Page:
Siemens, Duke Energy and Clemson creating H2 Orange pilot for hydrogen as CHP resource on campus

Siemens Energy, Duke Energy and Clemson University have teamed up to study the use of hydrogen for energy storage and as a low- or no-carbon fuel source to produce energy at Duke Energy’s combined heat and power plant located at Clemson University in South Carolina.

The U.S. Department of Energy announced that it awarded Siemens Energy a $200,000 grant for the research initiative.    

The pilot project, called H2-Orange – a nod to hydrogen gas and the collaboration with Clemson University – will ramp up in March 2021 and include studies on hydrogen production, storage and co-firing with natural gas. 

The studies will evaluate multiple forms of hydrogen production, including green hydrogen, which is created from water and has no byproducts. Hydrogen also has the potential to store larger quantities of energy more efficiently and for longer durations than current lithium-ion battery technology. 

“We look forward to developing an advanced hydrogen energy storage system to reduce the carbon footprint on the Clemson University campus, while optimizing the cost of energy for the campus and microgrid,” said Richard Voorberg, vice president of global service operations at Siemens Energy. “We want to be a driver of the energy transition, and this is a great step toward building reliable and efficient clean energy infrastructure in the U.S.”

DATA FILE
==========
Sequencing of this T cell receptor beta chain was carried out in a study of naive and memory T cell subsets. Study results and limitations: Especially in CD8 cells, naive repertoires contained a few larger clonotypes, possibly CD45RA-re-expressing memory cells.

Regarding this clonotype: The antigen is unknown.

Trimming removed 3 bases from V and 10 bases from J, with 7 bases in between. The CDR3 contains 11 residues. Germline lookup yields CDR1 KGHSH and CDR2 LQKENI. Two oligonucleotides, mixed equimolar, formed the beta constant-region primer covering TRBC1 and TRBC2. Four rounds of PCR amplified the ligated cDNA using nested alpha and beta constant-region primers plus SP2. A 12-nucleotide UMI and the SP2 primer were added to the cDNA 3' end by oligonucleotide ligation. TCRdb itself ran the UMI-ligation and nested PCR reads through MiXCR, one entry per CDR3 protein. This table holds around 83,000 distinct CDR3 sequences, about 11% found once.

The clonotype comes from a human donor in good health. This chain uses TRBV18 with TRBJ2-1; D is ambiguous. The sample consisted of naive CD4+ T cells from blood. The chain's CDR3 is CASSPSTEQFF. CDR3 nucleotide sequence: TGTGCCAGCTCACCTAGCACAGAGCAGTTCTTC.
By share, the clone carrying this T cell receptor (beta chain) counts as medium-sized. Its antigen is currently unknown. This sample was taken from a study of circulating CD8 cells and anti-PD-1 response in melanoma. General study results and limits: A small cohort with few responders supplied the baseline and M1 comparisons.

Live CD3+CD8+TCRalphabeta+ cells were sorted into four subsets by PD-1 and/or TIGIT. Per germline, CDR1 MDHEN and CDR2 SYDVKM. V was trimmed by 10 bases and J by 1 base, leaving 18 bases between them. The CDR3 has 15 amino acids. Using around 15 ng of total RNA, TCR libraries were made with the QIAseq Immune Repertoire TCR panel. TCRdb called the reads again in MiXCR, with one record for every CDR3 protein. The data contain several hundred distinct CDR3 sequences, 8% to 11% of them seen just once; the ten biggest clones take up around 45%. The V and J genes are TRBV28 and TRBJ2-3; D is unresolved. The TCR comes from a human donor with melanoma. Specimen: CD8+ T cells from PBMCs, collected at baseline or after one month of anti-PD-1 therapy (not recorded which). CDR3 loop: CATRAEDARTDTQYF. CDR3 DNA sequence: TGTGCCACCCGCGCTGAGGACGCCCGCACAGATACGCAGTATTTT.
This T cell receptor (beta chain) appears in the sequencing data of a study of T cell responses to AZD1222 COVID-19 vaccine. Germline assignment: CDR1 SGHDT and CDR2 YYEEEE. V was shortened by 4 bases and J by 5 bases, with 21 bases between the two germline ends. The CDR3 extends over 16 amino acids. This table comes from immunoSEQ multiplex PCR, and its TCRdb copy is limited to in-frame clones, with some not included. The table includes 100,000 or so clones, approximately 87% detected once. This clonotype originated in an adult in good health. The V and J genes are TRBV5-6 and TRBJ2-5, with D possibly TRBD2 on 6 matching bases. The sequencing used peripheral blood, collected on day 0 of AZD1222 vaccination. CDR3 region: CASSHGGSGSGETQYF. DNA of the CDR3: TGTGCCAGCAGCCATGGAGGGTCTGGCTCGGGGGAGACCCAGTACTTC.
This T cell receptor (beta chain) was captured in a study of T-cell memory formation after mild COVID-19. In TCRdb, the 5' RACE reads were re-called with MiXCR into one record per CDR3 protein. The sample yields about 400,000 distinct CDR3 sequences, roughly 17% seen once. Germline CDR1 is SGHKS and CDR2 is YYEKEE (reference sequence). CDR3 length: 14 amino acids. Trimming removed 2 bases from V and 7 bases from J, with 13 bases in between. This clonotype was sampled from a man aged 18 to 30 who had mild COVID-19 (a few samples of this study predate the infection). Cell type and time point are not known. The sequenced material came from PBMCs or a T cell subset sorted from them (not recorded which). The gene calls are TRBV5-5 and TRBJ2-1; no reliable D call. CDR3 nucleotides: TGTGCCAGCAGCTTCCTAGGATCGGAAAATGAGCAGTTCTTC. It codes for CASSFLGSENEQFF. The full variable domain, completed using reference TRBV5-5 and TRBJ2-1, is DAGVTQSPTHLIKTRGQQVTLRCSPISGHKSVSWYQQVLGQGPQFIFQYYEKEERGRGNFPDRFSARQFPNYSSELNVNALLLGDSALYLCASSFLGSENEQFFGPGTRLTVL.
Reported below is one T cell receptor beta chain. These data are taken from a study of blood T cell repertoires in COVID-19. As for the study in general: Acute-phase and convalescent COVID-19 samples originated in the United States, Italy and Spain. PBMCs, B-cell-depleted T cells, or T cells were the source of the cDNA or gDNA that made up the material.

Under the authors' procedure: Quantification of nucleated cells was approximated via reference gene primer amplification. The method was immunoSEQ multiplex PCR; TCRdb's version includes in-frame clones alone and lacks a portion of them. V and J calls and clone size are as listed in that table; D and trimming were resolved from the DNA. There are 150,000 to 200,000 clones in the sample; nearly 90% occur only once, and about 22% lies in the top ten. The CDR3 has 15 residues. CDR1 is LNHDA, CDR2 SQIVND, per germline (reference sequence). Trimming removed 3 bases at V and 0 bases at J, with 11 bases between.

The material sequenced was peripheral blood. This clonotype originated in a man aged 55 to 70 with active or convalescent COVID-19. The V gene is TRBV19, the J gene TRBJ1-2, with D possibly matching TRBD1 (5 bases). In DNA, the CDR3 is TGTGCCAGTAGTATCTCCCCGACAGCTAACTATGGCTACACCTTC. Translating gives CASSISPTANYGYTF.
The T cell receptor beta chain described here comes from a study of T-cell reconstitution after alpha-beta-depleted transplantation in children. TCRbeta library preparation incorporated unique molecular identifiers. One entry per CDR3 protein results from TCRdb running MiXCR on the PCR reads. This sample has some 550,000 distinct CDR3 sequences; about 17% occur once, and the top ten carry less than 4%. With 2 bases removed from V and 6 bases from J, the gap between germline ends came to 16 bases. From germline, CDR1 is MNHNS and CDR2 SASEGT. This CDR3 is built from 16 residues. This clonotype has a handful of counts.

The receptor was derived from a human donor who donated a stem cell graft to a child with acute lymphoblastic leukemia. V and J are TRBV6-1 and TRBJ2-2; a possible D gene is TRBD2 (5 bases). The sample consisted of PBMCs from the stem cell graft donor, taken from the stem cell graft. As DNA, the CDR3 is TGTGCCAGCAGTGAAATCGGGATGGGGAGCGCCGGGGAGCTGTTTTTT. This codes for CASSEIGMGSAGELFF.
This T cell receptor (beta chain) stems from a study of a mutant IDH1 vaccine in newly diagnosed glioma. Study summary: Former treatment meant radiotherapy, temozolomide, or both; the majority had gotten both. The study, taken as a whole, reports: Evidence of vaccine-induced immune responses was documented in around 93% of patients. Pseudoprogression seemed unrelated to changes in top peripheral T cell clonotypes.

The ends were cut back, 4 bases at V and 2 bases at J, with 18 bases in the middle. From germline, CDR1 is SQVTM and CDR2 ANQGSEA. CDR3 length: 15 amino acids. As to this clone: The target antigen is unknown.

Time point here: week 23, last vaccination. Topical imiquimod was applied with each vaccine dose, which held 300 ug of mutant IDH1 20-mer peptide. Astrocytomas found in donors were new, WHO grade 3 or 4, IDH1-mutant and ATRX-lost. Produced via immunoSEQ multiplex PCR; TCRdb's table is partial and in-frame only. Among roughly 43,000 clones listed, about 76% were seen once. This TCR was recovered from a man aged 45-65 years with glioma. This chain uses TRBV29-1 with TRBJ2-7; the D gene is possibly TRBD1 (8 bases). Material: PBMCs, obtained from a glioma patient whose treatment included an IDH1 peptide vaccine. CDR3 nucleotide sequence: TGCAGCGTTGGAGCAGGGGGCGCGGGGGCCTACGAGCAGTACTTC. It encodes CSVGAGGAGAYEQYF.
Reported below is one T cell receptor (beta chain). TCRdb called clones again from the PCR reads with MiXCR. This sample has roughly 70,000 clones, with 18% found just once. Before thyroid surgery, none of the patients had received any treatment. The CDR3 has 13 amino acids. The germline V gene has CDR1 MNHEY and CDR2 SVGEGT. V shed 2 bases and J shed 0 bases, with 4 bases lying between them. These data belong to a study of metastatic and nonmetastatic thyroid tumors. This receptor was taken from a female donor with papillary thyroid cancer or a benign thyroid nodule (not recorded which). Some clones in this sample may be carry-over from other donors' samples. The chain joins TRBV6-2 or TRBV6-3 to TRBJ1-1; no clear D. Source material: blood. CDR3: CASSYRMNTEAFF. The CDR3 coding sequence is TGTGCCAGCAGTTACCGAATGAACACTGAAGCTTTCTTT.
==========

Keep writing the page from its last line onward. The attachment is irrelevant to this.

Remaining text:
This unique arrangement combines Siemens Energy as the technology developer, Clemson University as the beneficiary and Duke Energy as the owner and operator of the asset. 

Siemens Energy will study the use of its Silyzer electrolyzer to produce hydrogen fuel to help power the existing SGT-400 natural gas turbine at the Clemson plant. The Silyzer can use renewables and clean energy sources to create hydrogen without producing emissions.

Clemson University will lead the integration of hydrogen into the campus grid and ensure energy needs are met, and Duke Energy will provide operational, engineering and grid modeling expertise. Duke Energy also expects the results of the study to be applicable to its larger combustion turbine fleet. 

“Hydrogen integration is a possibility at many of our natural gas stations,” said Regis Repko, Duke Energy’s senior vice president and chief fossil/hydro officer. “The best way to innovate is through teamwork, and this research could influence the future of energy – reducing reliance on fossil fuels, decreasing energy costs and benefiting the environment and all energy users.” 

For years, Duke Energy has actively evaluated hydrogen as a low- or no-carbon fuel source to help the company meet its bold net-zero carbon goal by 2050. Siemens Energy and Clemson University also have net-zero carbon goals to reach by 2030.

“This collaboration supports our institutional goal to be carbon neutral while advancing the development of energy technologies that could have far-reaching societal benefit,” said Tanju Karanfil, Clemson University vice president for research. “We are proud to collaborate with industry leaders Duke Energy and Siemens Energy and appreciate their interest in this project.”

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